The PRICE method is good for many common orthopedic overuse injuries. The acronym P.R.I.C.E stands for: protection, rest, ice compression, elevation. Below we will describe how to apply this to golfer’s elbow.
Protection: you may avoid activities that hurt your elbow, like the old doctor’s golden tenet: “if it hurts, don’t do it” (sounds like a no-brainer but people can be stubborn!). So if you’re doing any activities that require heavy lifting or a lot gripping, attempt to modify or stop doing those activities for a short period of time.
Rest: take 1-2 weeks off of any strenuous activity, let everything calm down. Taking some time off won’t set you back far. Taking months off because of an acute injury turning into a chronic injury will.
Ice: For this condition, I would recommend taking a dixie cup, filling it with water, freezing it, peeling off the top layer to expose the ice and then massage the sore area of your elbow for no more than 5-10 minutes.
Compression: For compression around the elbow you can purchase a simple “elbow strap.” What this will do is provide a little extra support for those irritated muscles/tendons to alleviate some of the stress placed upon them.
Elevation: Since the elbow doesn’t tend to accumulate excessive amounts of swelling this isn’t quite as applicable, however, laying down with your arm propped up at night won’t hurt anything.
Sometimes doctors will recommend taking NSAIDs such as ibuprofen for inflammatory conditions. However, taking NSAIDs in the long-term can have detrimental and possibly devastating side effects on your gut, leading to gastrointestinal bleeding. Generally you do not want to take these medications for more than a few weeks.
Physical therapy can be a great option for those that are struggling to control your symptoms on your own and do not want to seek more aggressive treatment (i.e. surgery or corticosteroid injections). A qualified orthopaedic physical therapist will perform an extensive upper quarter evaluation (evaluating your neck, shoulder, elbow and wrist) to see what physical impairments may exist that are contributing to your present symptoms. Often times elbow pain can be a mere byproduct or result of poor shoulder or wrist mobility or weakness in the muscles of your shoulder blade or rotator cuff. Additionally, sometimes elbow pain can be the result of nerve impingement at the cervical spine, which they will also rule in/out at the time of evaluation. From the initial evaluation they will prescribe neck, shoulder, elbow or wrist exercises or nerve glides to address your specific impairments. Some of the common exercises will be listed at the end of this article.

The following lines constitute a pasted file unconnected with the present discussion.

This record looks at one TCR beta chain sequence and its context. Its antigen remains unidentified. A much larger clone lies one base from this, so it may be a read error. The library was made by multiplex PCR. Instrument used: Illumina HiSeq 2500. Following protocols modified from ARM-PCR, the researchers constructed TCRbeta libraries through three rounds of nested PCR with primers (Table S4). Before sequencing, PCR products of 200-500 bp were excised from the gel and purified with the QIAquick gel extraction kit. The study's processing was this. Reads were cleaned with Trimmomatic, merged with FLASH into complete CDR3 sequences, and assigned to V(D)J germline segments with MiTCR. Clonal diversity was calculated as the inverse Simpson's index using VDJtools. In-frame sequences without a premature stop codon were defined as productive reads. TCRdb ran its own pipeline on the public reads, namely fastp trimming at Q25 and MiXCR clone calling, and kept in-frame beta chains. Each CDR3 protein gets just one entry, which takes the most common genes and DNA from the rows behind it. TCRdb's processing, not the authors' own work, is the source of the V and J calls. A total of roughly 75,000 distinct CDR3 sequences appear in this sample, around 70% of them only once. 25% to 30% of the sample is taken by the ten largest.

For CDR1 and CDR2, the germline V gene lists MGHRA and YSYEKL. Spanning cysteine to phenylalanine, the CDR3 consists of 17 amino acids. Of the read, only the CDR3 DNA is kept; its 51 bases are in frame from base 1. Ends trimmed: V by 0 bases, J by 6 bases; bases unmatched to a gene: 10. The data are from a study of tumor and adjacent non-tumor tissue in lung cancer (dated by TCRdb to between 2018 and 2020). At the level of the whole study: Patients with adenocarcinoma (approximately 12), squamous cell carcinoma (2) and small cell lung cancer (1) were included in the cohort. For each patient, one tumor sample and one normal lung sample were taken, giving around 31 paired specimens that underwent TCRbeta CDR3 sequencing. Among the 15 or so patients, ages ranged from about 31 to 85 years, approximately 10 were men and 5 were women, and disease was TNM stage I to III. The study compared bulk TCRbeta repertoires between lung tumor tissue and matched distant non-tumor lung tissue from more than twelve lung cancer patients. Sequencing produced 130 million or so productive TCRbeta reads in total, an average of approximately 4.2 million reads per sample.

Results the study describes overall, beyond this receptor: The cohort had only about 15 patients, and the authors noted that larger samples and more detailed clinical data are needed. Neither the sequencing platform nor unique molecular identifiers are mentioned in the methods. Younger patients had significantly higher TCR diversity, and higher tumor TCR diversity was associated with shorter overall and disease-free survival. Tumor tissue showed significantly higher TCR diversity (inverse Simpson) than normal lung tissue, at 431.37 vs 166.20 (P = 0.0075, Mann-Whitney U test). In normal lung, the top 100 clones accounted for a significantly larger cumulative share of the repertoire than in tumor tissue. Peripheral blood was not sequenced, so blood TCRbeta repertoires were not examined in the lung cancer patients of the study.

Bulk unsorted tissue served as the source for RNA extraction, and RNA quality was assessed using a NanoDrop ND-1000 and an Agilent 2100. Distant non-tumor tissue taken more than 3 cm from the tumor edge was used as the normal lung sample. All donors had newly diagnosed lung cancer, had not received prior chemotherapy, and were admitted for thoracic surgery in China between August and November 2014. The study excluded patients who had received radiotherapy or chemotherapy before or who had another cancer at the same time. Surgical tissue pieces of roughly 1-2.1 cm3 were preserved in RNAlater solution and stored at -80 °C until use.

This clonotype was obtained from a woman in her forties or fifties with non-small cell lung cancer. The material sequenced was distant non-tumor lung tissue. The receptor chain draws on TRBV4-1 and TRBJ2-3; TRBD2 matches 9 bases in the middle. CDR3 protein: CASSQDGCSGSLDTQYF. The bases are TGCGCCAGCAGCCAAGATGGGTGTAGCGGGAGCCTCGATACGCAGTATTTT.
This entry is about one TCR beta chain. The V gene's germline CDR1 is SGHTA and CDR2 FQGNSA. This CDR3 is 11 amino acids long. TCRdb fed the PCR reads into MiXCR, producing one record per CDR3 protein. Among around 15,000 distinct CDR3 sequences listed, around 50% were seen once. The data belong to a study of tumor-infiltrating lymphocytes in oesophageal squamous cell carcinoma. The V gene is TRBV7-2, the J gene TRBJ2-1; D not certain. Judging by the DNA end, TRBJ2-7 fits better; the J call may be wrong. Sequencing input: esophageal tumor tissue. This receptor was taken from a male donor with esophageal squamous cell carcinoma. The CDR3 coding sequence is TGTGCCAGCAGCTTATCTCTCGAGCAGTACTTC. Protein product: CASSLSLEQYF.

Do I need surgery for this condition?
Surgery for golfer’s elbow is fairly uncommon. Most of the time this injury will get better with time, activity modification and stretching/exercising. However, if you still have pain that is limiting your daily activities or impacting your exercise routine that persists after 6 months, you may want to get a consultation with an orthopedic surgeon.
What can healthcare providers do to help ease the symptoms?
As mentioned earlier, always start with reflection and activity modification. Then, if your symptoms persist for longer than a few weeks and you are not sure where to turn to always start with conservative care first (i.e. physical therapist vs. doctor or surgeon). Physical therapists may be able to assist you in your road to recovery by modifying your current exercises, prescribing new one, performing various soft-tissue techniques to promote tissue healing and return you back to your normal activities/exercises. If that doesn’t work, the next stop in the road would typically be to an orthopedic doctor who may do steroid or sometimes platelet rich plasma (using your own blood platelets to stimulate healing) injections. If that doesn’t work the next stop in the road would be surgery (that is your last card, most cases DO NOT require surgery). If you choose to go to an MD first and the first thing they recommend is surgery I would strongly recommend getting a second opinion.
Exercises for Golfer’s Elbow
Below is an overview of some of the common PT exercises that may be prescribed for this condition (keep in mind this is by no means comprehensive or individualized, however it is a good place to start).